The U.K. government rejected Vattenfall's Thanet Extension offshore wind project on Tuesday, adding to a growing sense of frustration in Britain's world-leading offshore wind sector stemming from permitting delays at several other key projects. 

Offshore wind is critical to the U.K.'s climate and energy targets, but three huge projects have seen permitting delays in recent months: Vattenfall’s Norfolk Vanguard and Norfolk Boreas projects, each 1,800 megawatts, and Ørsted’s 2,400-megawatt Hornsea 3. The approval decisions for Hornsea 3 were supposed to have been made last October. The government has pointed to complications caused by the coronavirus pandemic for the delays with Boreas.

On Tuesday the government rejected Vattenfall's Thanet Extension project, citing its impact on shipping off the Kentish coast. The Department for Business, Energy and Industrial Strategy (BEIS) rejected the project after office hours. The extension project would have added 340 megawatts to Vattenfall's existing 300-megawatt Thanet project site, which was the world's largest offshore wind farm for a time after its completion in 2010.

While there are no tangible signs that the U.K. government’s long-term commitment to offshore wind is wavering, unease is growing in the industry.

"If further delays are imposed [on] projects like these, the target of 40 gigawatts of offshore wind generation by 2030 will not be possible,"  said Danielle Lane, U.K. country manager for Vattenfall, in an email. "This in turn will mean that the U.K. no longer has a stake in the claim to being a leading offshore wind market."

Government relations begin to show cracks

Relations between the U.K. government and the country's offshore wind industry have been largely positive in recent years. A 2019 "sector deal" between the industry and government set a mutually agreed upon course in areas like local content and supply-chain development. The Ministry of Defence has been working proactively to relieve the impact on radar and aviation.

The U.K. has 8.5 gigawatts of offshore wind capacity in operation today, more than anywhere else in the world, and the country recently jumped its 2030 target from 30 gigawatts to 40 gigawatts. The government has established a trusted tendering process via the contracts for difference program.  

Still, the recent delays have left developers unsettled.

“Norfolk Vanguard is one of the most innovative and ambitious offshore wind projects in the world,” Vattenfall's Lane said. “Yet this is now the second time it has suffered a delay, despite addressing all of the major concerns raised during the planning process."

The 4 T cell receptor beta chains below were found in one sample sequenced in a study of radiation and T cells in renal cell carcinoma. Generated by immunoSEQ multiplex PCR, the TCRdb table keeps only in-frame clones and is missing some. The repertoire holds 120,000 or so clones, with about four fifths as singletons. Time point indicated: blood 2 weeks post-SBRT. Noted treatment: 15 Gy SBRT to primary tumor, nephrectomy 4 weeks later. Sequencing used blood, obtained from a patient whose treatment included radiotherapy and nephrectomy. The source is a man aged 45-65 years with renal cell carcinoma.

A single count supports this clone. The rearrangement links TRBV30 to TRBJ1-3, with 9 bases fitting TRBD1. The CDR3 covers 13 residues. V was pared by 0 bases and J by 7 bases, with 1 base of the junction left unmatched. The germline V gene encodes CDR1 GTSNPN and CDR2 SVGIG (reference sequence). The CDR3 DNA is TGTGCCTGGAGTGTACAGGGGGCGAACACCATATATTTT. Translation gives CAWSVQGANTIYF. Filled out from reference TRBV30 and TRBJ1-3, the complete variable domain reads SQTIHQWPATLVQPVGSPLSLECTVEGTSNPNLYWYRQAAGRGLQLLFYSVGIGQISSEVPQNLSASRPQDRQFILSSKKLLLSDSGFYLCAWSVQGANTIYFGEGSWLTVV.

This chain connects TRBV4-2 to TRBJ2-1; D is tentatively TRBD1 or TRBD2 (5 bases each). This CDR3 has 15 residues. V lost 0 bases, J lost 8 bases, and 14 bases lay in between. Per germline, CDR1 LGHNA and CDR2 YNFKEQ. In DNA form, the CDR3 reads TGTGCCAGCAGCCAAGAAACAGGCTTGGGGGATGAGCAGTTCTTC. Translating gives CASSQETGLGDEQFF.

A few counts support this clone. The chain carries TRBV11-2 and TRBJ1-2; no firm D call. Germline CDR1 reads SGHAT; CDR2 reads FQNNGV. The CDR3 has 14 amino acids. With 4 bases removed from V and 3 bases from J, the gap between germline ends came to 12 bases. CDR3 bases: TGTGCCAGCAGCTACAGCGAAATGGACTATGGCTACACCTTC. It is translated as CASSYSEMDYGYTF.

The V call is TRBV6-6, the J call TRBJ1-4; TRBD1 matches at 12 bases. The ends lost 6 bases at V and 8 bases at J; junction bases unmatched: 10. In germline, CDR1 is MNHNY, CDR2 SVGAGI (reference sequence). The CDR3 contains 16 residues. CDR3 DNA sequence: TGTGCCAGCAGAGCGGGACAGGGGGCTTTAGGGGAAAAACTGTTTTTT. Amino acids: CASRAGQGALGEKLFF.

“Coming so soon after the decision on Norfolk Boreas was pushed back until October, the offshore wind industry will be left wondering about the government's intentions for this sector,” she said.

Vattenfall is assessing its options for the Thanet Extension project. The Swedish utility can challenge the rejection via a judicial review, but that process only looks at whether the original decision was lawful, rather than re-evaluating the project’s application.

BEIS did not respond to GTM’s questions regarding the industry's concerns.

Delays for offshore wind have consequences, Vattenfall warns

The latest permitting delay imposed on the Norfolk Vanguard project is for one month. But even modest delays have an impact, Lane said. “For every day that goes by without a decision, there are consequences for the next phase of the project, so it's vital that there are no further delays,” she said.

Ørsted’s massive Hornsea 3 project has also been pushed back by one more month. “We are obviously disappointed not to have a decision on our application for Hornsea Project 3,” an Ørsted spokesperson told GTM in an email.

“We remain confident that Hornsea 3 is a viable project, which can play a vital role in helping the U.K. reach its legally binding net-zero targets in an environmentally sustainable way. […] It’s important that momentum is maintained across the industry and we eagerly await the decision from the Secretary of State on July 1," the spokesperson said.

Any U.K. energy projects larger than 50 megawatts must apply to the national government for a Development Consent Order. Despite the coronavirus pandemic, the wheels of permitting have continued to spin for other projects. Since the U.K. entered lockdown in late March, two major energy projects have been granted their consents by authorities in London: the Riverside Energy Park and Cleve Hill Solar farm.